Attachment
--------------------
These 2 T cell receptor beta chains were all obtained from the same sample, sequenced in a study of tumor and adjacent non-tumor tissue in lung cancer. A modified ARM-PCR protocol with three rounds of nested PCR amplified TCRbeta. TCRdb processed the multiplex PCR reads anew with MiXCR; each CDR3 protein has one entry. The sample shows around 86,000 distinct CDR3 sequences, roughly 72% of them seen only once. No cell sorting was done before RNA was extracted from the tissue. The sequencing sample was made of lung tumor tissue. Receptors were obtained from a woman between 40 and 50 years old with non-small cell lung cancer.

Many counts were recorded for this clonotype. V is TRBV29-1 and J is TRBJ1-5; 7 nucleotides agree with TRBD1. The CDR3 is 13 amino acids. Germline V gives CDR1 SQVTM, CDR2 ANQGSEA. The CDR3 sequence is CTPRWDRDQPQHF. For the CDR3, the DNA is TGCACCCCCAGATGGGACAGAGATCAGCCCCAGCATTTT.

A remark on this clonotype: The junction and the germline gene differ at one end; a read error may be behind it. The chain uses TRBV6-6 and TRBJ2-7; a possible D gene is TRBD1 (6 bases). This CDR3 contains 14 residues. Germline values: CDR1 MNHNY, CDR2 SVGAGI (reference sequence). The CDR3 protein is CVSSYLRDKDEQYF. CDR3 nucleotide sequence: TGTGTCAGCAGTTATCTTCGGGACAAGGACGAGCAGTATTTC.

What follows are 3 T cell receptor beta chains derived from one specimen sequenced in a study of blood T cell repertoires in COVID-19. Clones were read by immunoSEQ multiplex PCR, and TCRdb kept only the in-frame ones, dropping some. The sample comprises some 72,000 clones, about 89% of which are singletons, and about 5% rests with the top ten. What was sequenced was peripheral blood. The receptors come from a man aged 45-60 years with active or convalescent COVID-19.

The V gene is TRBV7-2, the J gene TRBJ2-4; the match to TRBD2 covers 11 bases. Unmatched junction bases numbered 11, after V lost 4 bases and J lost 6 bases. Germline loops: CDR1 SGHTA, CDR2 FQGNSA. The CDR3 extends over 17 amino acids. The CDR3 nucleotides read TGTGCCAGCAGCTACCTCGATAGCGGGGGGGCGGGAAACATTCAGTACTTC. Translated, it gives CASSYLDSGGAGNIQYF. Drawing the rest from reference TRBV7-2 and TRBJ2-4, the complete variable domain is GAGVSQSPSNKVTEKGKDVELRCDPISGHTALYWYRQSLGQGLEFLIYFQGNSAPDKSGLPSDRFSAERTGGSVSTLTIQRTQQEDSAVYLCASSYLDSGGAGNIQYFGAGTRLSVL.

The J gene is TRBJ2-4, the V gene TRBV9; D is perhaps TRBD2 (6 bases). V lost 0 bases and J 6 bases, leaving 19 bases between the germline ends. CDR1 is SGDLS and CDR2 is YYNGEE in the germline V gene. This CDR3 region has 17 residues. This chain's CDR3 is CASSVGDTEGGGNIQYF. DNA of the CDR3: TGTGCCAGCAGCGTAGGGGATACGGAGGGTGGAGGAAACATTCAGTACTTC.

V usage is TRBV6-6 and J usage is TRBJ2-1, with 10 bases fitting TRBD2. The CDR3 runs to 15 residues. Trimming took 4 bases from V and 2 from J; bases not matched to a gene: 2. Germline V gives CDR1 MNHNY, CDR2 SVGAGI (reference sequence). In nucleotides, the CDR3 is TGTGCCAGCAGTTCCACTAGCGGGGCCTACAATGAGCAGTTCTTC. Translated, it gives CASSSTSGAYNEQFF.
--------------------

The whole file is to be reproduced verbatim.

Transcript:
These 2 T cell receptor beta chains were all obtained from the same sample, sequenced in a study of tumor and adjacent non-tumor tissue in lung cancer. A modified ARM-PCR protocol with three rounds of nested PCR amplified TCRbeta. TCRdb processed the multiplex PCR reads anew with MiXCR; each CDR3 protein has one entry. The sample shows around 86,000 distinct CDR3 sequences, roughly 72% of them seen only once. No cell sorting was done before RNA was extracted from the tissue. The sequencing sample was made of lung tumor tissue. Receptors were obtained from a woman between 40 and 50 years old with non-small cell lung cancer.

Many counts were recorded for this clonotype. V is TRBV29-1 and J is TRBJ1-5; 7 nucleotides agree with TRBD1. The CDR3 is 13 amino acids. Germline V gives CDR1 SQVTM, CDR2 ANQGSEA. The CDR3 sequence is CTPRWDRDQPQHF. For the CDR3, the DNA is TGCACCCCCAGATGGGACAGAGATCAGCCCCAGCATTTT.

A remark on this clonotype: The junction and the germline gene differ at one end; a read error may be behind it. The chain uses TRBV6-6 and TRBJ2-7; a possible D gene is TRBD1 (6 bases). This CDR3 contains 14 residues. Germline values: CDR1 MNHNY, CDR2 SVGAGI (reference sequence). The CDR3 protein is CVSSYLRDKDEQYF. CDR3 nucleotide sequence: TGTGTCAGCAGTTATCTTCGGGACAAGGACGAGCAGTATTTC.

What follows are 3 T cell receptor beta chains derived from one specimen sequenced in a study of blood T cell repertoires in COVID-19. Clones were read by immunoSEQ multiplex PCR, and TCRdb kept only the in-frame ones, dropping some. The sample comprises some 72,000 clones, about 89% of which are singletons, and about 5% rests with the top ten. What was sequenced was peripheral blood. The receptors come from a man aged 45-60 years with active or convalescent COVID-19.

The V gene is TRBV7-2, the J gene TRBJ2-4; the match to TRBD2 covers 11 bases. Unmatched junction bases numbered 11, after V lost 4 bases and J lost 6 bases. Germline loops: CDR1 SGHTA, CDR2 FQGNSA. The CDR3 extends over 17 amino acids. The CDR3 nucleotides read TGTGCCAGCAGCTACCTCGATAGCGGGGGGGCGGGAAACATTCAGTACTTC. Translated, it gives CASSYLDSGGAGNIQYF. Drawing the rest from reference TRBV7-2 and TRBJ2-4, the complete variable domain is GAGVSQSPSNKVTEKGKDVELRCDPISGHTALYWYRQSLGQGLEFLIYFQGNSAPDKSGLPSDRFSAERTGGSVSTLTIQRTQQEDSAVYLCASSYLDSGGAGNIQYFGAGTRLSVL.

The J gene is TRBJ2-4, the V gene TRBV9; D is perhaps TRBD2 (6 bases). V lost 0 bases and J 6 bases, leaving 19 bases between the germline ends. CDR1 is SGDLS and CDR2 is YYNGEE in the germline V gene. This CDR3 region has 17 residues. This chain's CDR3 is CASSVGDTEGGGNIQYF. DNA of the CDR3: TGTGCCAGCAGCGTAGGGGATACGGAGGGTGGAGGAAACATTCAGTACTTC.

V usage is TRBV6-6 and J usage is TRBJ2-1, with 10 bases fitting TRBD2. The CDR3 runs to 15 residues. Trimming took 4 bases from V and 2 from J; bases not matched to a gene: 2. Germline V gives CDR1 MNHNY, CDR2 SVGAGI (reference sequence). In nucleotides, the CDR3 is TGTGCCAGCAGTTCCACTAGCGGGGCCTACAATGAGCAGTTCTTC. Translated, it gives CASSSTSGAYNEQFF.